Brian Parker: Well, you try and leave it as open as possible and try and say, look, no one really knows how an issue like Brexit is going to evolve. It's safe to say that, given the political developments over the last few weeks, and given that a revised deal has been agreed with the EU, it seems likely that, firstly, Boris Johnson is gonna win the election and secondly, that he's probably gonna get his revised deal through. Which means that, you know, over the coming months we will actually have to face the reality and not just the fear of Brexit and what it might mean.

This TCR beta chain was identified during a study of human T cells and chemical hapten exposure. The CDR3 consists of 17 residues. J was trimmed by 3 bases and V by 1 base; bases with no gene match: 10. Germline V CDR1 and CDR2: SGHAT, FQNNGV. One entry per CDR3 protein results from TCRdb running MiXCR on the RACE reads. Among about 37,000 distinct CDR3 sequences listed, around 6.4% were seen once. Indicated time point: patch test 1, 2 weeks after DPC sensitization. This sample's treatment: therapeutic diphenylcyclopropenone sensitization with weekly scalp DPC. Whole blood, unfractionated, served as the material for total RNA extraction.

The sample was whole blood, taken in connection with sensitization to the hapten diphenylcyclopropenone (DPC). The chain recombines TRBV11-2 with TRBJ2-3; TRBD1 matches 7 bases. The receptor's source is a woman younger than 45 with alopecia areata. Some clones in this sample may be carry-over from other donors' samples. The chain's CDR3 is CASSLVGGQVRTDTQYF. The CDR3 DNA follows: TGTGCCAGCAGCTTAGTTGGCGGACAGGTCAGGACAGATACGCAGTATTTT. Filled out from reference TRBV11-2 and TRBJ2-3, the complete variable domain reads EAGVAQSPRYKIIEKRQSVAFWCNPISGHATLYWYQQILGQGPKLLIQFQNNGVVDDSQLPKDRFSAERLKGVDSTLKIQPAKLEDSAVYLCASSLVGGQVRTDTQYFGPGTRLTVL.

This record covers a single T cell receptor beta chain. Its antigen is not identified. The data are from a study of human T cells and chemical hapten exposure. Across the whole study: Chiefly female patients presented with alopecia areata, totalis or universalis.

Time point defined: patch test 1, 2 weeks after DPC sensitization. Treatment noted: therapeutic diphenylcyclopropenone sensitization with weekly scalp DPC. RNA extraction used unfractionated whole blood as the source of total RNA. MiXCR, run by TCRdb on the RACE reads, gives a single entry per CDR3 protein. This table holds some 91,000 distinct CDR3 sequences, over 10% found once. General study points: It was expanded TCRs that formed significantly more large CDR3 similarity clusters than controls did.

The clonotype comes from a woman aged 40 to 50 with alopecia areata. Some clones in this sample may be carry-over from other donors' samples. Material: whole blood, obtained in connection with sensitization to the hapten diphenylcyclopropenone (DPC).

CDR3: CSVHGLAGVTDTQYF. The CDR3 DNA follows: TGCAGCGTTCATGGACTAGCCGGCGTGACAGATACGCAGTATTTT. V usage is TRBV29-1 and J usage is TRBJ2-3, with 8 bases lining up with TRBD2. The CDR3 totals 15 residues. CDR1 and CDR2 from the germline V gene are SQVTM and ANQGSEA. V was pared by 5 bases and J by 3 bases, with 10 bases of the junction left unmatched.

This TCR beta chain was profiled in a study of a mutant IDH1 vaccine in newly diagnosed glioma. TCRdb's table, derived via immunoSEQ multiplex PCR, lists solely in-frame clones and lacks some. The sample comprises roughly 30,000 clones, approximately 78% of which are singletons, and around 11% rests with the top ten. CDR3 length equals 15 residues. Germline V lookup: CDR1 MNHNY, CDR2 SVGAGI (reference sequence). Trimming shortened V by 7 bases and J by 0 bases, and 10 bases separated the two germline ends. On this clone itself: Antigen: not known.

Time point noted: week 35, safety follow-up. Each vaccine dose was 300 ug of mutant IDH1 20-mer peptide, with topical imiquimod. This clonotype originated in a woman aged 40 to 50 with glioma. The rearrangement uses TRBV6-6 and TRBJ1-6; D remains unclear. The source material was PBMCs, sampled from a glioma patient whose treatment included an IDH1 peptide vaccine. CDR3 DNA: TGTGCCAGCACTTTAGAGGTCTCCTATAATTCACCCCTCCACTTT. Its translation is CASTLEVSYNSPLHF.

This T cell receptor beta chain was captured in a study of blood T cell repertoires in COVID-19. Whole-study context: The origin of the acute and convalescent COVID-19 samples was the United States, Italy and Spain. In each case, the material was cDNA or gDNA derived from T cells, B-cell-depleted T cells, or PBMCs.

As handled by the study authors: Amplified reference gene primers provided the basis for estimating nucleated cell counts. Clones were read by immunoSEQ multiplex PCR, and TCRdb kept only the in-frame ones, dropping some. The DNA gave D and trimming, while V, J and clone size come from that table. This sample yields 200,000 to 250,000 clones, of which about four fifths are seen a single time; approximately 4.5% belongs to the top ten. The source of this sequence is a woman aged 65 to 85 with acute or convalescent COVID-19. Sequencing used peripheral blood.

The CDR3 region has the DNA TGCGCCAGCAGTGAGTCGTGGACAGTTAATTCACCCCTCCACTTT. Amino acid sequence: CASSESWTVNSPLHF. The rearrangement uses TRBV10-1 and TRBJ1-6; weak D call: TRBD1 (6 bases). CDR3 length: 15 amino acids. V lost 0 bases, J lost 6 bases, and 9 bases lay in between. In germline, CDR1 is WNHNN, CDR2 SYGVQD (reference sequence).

Anne Fuchs: But I'm confused and look I am easily confused to be fair, as you stare at me.

Brian Parker: Mm it's an occupational hazard.

Anne Fuchs: But didn't Boris say he was gonna die in a ditch over this deal? And then now all of a sudden he's done a deal. Is he not back flipping?

Brian Parker: That's a polite way of putting it. "Back flipping" gives it a credibility that perhaps it doesn't deserve, but he certainly has walked away from that. And look, to be honest, that was a really dumb thing for him to say, because there was simply no way he could actually - it's just a promise he really wasn't in a position to make, let alone keep. But what's, you know, what's happened is that there is a revised deal. It's still far less than ideal. It's still likely to cause some short to medium term damage to the UK economy. But it's at least better than having no deal and having Britain crash out of formal arrangement with its largest trading partner.